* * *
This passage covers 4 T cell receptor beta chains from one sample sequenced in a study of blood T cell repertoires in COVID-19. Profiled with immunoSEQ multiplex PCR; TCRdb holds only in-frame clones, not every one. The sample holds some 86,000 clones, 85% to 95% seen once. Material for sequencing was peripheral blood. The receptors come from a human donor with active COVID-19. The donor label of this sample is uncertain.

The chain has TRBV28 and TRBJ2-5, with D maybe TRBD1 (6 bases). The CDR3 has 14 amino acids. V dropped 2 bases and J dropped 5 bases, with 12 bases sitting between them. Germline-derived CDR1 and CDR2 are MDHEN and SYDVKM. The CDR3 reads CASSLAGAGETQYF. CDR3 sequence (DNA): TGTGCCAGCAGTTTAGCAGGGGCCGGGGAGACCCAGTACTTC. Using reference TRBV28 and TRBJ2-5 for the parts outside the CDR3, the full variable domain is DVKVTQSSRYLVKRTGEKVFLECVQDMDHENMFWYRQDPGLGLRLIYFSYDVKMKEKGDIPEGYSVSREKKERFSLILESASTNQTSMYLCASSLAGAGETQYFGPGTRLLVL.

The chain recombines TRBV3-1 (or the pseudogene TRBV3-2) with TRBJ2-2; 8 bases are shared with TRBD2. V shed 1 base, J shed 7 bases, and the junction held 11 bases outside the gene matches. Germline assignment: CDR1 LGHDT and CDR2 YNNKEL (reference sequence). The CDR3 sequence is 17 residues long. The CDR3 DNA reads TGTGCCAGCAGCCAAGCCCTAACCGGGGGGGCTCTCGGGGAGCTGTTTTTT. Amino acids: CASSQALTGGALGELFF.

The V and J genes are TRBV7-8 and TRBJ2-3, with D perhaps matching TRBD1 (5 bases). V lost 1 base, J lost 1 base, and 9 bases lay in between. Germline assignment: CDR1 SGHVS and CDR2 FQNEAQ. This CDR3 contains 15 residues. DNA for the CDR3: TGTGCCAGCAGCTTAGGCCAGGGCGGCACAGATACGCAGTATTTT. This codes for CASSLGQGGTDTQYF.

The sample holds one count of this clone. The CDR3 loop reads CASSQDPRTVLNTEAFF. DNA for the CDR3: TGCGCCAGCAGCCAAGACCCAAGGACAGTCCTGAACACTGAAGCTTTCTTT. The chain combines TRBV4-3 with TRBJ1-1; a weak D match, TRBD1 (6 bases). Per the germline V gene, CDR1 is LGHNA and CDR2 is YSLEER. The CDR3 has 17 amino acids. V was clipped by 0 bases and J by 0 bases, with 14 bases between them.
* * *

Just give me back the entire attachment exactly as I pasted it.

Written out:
This passage covers 4 T cell receptor beta chains from one sample sequenced in a study of blood T cell repertoires in COVID-19. Profiled with immunoSEQ multiplex PCR; TCRdb holds only in-frame clones, not every one. The sample holds some 86,000 clones, 85% to 95% seen once. Material for sequencing was peripheral blood. The receptors come from a human donor with active COVID-19. The donor label of this sample is uncertain.

The chain has TRBV28 and TRBJ2-5, with D maybe TRBD1 (6 bases). The CDR3 has 14 amino acids. V dropped 2 bases and J dropped 5 bases, with 12 bases sitting between them. Germline-derived CDR1 and CDR2 are MDHEN and SYDVKM. The CDR3 reads CASSLAGAGETQYF. CDR3 sequence (DNA): TGTGCCAGCAGTTTAGCAGGGGCCGGGGAGACCCAGTACTTC. Using reference TRBV28 and TRBJ2-5 for the parts outside the CDR3, the full variable domain is DVKVTQSSRYLVKRTGEKVFLECVQDMDHENMFWYRQDPGLGLRLIYFSYDVKMKEKGDIPEGYSVSREKKERFSLILESASTNQTSMYLCASSLAGAGETQYFGPGTRLLVL.

The chain recombines TRBV3-1 (or the pseudogene TRBV3-2) with TRBJ2-2; 8 bases are shared with TRBD2. V shed 1 base, J shed 7 bases, and the junction held 11 bases outside the gene matches. Germline assignment: CDR1 LGHDT and CDR2 YNNKEL (reference sequence). The CDR3 sequence is 17 residues long. The CDR3 DNA reads TGTGCCAGCAGCCAAGCCCTAACCGGGGGGGCTCTCGGGGAGCTGTTTTTT. Amino acids: CASSQALTGGALGELFF.

The V and J genes are TRBV7-8 and TRBJ2-3, with D perhaps matching TRBD1 (5 bases). V lost 1 base, J lost 1 base, and 9 bases lay in between. Germline assignment: CDR1 SGHVS and CDR2 FQNEAQ. This CDR3 contains 15 residues. DNA for the CDR3: TGTGCCAGCAGCTTAGGCCAGGGCGGCACAGATACGCAGTATTTT. This codes for CASSLGQGGTDTQYF.

The sample holds one count of this clone. The CDR3 loop reads CASSQDPRTVLNTEAFF. DNA for the CDR3: TGCGCCAGCAGCCAAGACCCAAGGACAGTCCTGAACACTGAAGCTTTCTTT. The chain combines TRBV4-3 with TRBJ1-1; a weak D match, TRBD1 (6 bases). Per the germline V gene, CDR1 is LGHNA and CDR2 is YSLEER. The CDR3 has 17 amino acids. V was clipped by 0 bases and J by 0 bases, with 14 bases between them.